That I can’t see what is causing all the panic frightens me more. The only thing – the only thing – that even comes close to setting off alarm bells for me is the EURUSD and reports out of Europe. The market is trading like it’s 2010-2011 again. That actually makes sense to me. I had figured Europe’s troubles had been masked but not addressed.

But there’s not much data here to back up the fear. It’s not like European yields are blowing out again. The EURUSD is the only visible piece to the puzzle. There’s some churning GDP numbers as well. How can I sell out based on a single indicator and what is still just noise?

The oil blowout itself doesn’t make any sense. I spent the weekend reading through research reports analyzing the situation. The main takeaways are that oil could go a lot lower, no one thinks oil can stay a lot lower for long, no one saw this coming, everyone is pretending like they aren’t surprised by it, and sell everything just in case.

That’s crazy. I can’t follow that kind of logic. And that’s exactly why every worry presented is going to happen.

We are so far past logic on the road to crazy at this stage, it’s almost illogical bringing up logic at all. We just blasted oil 40% based on 5% excess capacity, the only second largest supply build in five years, a conspiracy theory, and a sneeze.

How can you possibly hope to plan for that!??

So here’s the deal; don’t follow me. I’m not your financial adviser, I’m a guy on the internet who’s trading his own net worth for real. And like a real person, I sometimes choose to do stupid stuff. Today, I’m deciding to hold my death basket a little longer. A wiser man, seeing the pack of lunatics closing in on him, might opt to retreat. But I just can’t; maybe I’m too tired of this nonsense to move.

When will I retreat?

I made (I can’t recall exactly) 25-28% last year. I’m down a little more than 15% right now. A complete retrace of 2013 puts me at (20%)-(22%) to breakeven. I’m willing to go there, back to last year, because that would be okay in my book. I’ve been buying most of my old positions back for far less than I sold out in August. Hell, I’ve been buying some of them back for less than I bought them in the first place…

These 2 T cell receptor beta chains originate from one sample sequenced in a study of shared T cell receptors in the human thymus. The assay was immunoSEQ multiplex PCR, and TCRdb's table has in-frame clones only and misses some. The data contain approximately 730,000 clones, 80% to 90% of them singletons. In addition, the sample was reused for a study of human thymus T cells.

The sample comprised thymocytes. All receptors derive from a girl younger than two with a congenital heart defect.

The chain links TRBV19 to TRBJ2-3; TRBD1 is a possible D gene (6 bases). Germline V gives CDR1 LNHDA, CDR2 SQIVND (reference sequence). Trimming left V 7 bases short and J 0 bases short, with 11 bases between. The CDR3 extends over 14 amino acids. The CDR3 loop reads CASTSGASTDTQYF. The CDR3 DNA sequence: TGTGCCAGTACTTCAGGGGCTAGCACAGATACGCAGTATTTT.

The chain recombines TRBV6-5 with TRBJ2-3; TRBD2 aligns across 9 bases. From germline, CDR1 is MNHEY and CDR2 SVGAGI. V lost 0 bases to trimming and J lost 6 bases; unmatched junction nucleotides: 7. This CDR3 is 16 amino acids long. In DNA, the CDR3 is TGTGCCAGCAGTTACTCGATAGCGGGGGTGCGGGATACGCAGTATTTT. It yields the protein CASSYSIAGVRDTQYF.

Breakeven at 2013, and I’ll regroup. That’s actually not bad, considering I’d be way past that had I not sold down at the end of August. If we bottom between then and now, I’m still up for 2013, which would be kind of remarkable in and of itself.

My Worst Day In Three Years

1,787 views

Last night, following the second round of feasting, I took a minute to flip open my phone to see how the OPEC meeting went. Looking at the price of oil, I hit a sudden case of indigestion. That was when I knew how bad today would be.

And it hasn’t disappointed. My entire book is down 10% right now. I’m down almost 15% for the year. The energy & gas sectors are solely responsible for this slaughter, taking me from +25% to -15% in a quarter.

Jim Cramer wins, folks. This is brutal. But I’m going to hold fast through it.

I can’t believe that Saudi Arabia is actually waging a price war against the USA. Why the hell would they? We don’t even export, and don’t use barely any of their oil.

If I were Russia or Venezuela or an Iran puppet nation, I’d be looking at the Saudi’s with crazed, lunatic fringe conspiracies ringing in my ears. I don’t know who Saudi Arabia is trying to kill off, exactly. But the most prescient answer may just be “tomorrow’s oil and gas projects”.

The projects that are online now are set for a few years. Hedging has been erected to support them. None of my positions have seen any change in business – that’s the only thing keeping me sane and focused right now. I want to panic, but I just can’t yet.

Check out this report on oil in the Permian Basin (page 14). Average cost per barrel has declined to $55 per barrel. The $80-90 number only applies to new projects.

The average cost per barrel of the Bakken, Eagle Ford, and Permian formations together is estimated at $60 per barrel.

Business Insider posted this graphic awhile back (by Morgan Stanley) that breaks down the extraction cost per barrel (presumably as of 2013-2014, BI is notoriously horrible about leaving off critical information). You can see the first victims of the oil price decline are Arctic drilling and oil sands (read Canada).